The Ontario appeals court has thrown out the convictions of two men sentenced to life over an alleged al-Qaida-linked plot to attack a Toronto-bound passenger train.
In a decision released Tuesday, the court ordered a new trial for Raed Jaser and Chiheb Esseghaier, who were arrested by the RCMP in 2013 and found guilty of terrorism in 2015.
The appeals court set aside their convictions in a unanimous ruling that said “a legal error by the trial judge” had deprived Jaser of his preferred method for selecting jurors.
The pair were arrested following Project Smooth, an RCMP national security investigation that began in 2012 and involved an undercover FBI informant who infiltrated the alleged plot.
Esseghaier is a Tunisian who came to Canada in 2008 and was a doctoral student in Quebec. He had allegedly travelled to Iran and received “direction and guidance” from al-Qaida “elements,” police alleged.
Jaser is a former Markham, Ont., school van driver and mover from Abu Dhabi. A Toronto Muslim leader said Jaser’s father had approached him about his son’s religious views.
The Public Prosecution Service of Canada said it intended to proceed with a second trial. It could also appeal the decision to the Supreme Court of Canada.
The appeal centred on the difference between static and rotating “triers” — those who decide whether to accept a challenge by either the Crown or defence to a potential juror.
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Rotating triers are two people who will serve on the jury, and they change (rotate) as each additional jury member is sworn in, according to Canada’s Criminal Code.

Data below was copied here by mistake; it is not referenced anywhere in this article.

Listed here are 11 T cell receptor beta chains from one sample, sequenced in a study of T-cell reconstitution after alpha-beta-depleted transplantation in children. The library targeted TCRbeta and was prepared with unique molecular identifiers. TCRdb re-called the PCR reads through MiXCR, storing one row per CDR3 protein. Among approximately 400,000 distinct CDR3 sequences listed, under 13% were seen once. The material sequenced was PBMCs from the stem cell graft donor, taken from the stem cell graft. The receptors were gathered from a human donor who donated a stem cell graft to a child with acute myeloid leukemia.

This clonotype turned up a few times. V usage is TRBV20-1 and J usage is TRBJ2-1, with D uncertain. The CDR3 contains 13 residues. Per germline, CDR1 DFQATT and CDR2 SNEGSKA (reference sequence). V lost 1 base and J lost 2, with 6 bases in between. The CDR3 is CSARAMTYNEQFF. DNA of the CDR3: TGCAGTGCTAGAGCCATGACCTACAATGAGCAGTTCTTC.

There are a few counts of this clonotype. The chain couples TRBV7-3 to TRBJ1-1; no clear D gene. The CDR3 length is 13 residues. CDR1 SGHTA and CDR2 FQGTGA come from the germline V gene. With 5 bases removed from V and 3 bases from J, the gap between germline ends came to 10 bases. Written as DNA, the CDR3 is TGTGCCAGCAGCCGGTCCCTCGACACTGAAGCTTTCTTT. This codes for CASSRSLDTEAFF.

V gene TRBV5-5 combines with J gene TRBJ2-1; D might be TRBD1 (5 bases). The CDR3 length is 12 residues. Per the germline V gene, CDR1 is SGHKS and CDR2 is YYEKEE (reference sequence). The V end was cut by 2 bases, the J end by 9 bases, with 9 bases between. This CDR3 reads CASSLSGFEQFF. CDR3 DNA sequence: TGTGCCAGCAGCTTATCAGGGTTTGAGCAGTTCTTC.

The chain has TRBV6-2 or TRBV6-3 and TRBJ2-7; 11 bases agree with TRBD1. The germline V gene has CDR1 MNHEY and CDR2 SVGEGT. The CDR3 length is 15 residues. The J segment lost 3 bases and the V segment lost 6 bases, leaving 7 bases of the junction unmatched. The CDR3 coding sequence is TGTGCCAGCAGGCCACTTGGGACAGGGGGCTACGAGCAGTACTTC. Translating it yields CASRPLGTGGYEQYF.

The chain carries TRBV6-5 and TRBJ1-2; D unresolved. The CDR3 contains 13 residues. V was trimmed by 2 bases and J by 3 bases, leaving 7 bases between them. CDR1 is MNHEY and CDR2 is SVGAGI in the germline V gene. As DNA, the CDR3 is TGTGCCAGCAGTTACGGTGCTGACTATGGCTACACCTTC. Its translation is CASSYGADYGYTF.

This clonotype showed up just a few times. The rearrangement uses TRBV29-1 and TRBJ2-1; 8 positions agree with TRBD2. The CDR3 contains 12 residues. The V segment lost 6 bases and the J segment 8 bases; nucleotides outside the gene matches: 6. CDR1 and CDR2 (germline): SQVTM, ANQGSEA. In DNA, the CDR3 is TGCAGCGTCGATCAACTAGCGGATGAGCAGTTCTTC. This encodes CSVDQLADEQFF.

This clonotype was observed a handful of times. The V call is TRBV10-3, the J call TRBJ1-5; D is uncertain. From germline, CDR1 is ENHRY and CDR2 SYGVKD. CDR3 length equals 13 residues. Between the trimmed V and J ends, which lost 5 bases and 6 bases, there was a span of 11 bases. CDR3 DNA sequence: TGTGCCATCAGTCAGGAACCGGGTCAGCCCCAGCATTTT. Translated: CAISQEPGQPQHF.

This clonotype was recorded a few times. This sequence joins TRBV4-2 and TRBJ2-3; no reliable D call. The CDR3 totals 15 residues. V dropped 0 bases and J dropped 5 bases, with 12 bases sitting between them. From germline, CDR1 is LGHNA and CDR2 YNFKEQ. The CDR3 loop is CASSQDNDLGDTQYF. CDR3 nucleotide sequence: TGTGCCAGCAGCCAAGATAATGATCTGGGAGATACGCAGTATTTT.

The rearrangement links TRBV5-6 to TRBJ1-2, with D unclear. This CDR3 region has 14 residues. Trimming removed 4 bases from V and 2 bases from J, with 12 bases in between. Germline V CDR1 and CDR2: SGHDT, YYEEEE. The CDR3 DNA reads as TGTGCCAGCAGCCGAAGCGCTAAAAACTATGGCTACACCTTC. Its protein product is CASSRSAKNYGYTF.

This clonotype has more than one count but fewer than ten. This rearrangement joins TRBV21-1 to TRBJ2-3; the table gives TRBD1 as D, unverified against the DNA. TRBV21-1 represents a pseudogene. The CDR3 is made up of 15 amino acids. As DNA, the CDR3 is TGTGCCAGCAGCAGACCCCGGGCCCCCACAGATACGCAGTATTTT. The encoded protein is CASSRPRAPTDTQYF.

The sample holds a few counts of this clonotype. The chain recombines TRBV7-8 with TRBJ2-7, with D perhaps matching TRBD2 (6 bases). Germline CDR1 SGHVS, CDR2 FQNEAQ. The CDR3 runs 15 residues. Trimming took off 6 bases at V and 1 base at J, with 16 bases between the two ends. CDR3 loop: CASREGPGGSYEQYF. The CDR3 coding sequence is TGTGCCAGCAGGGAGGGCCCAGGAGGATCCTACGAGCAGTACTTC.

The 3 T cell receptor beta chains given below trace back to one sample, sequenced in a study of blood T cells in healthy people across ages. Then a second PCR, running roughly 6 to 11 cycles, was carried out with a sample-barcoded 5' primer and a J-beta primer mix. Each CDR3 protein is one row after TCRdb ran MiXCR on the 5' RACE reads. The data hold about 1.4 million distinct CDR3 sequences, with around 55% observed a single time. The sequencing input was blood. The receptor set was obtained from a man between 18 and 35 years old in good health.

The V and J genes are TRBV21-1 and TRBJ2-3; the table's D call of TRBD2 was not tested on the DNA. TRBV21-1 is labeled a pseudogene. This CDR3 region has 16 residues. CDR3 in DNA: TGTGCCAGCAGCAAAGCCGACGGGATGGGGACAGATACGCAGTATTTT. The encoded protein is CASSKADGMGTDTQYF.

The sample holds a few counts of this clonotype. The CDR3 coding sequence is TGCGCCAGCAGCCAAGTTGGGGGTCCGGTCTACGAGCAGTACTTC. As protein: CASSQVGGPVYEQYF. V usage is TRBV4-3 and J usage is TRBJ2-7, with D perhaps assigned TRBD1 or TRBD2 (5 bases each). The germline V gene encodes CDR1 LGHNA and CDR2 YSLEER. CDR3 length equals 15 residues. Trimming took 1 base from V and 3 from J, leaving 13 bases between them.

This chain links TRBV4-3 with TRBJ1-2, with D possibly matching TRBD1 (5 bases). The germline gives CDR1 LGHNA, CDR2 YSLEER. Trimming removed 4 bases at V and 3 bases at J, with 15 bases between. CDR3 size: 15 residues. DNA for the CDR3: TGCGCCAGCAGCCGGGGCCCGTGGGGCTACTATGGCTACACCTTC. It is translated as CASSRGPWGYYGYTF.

Meanwhile, static triers are two people, usually appointed by a judge, who hear and determine all challenges until the entire jury has been selected, but who do not themselves become members of the jury.
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Leah West, a national security law expert at the Norman Paterson School of International Affairs, said rotating triers are now the standard because there is a greater risk of bias with static triers.
“Two people have a huge impact on how the jury gets made up,” she said.
Following the appeal decision in their favor, Jaser and Esseghaier can apply to be released on bail, she said.
As recently as December, the case was cited by the government as a successful disruption of a terrorist attack, as well as an example of the ongoing interest in targeting trains and rail infrastructure.
“The trial judge’s error here took one of the three options, the exclusion of unsworn jurors while using rotating triers, away from Jaser,” the three justices wrote in their decision.
Other high-profile cases have been overturned due to similar errors, including that of a man convicted of 2nd-degree murder in a 2012 shooting at Toronto’s Eaton Centre.
“Fair jury selection is especially important in cases like this with saturation level publicity,” said Megan Savard, an appeal lawyer for Jaser.
Savard said the fundamental difference between rotating triers and static triers was that a jury selected by rotating triers is chosen by a larger group of people, resulting in a more impartial jury.
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Jaser had wanted rotating triers during jury selection but did not get them, she said. “Mr. Jaser has been in jail since his arrest in 2013 waiting for a fair trial in front of jury chosen legally.”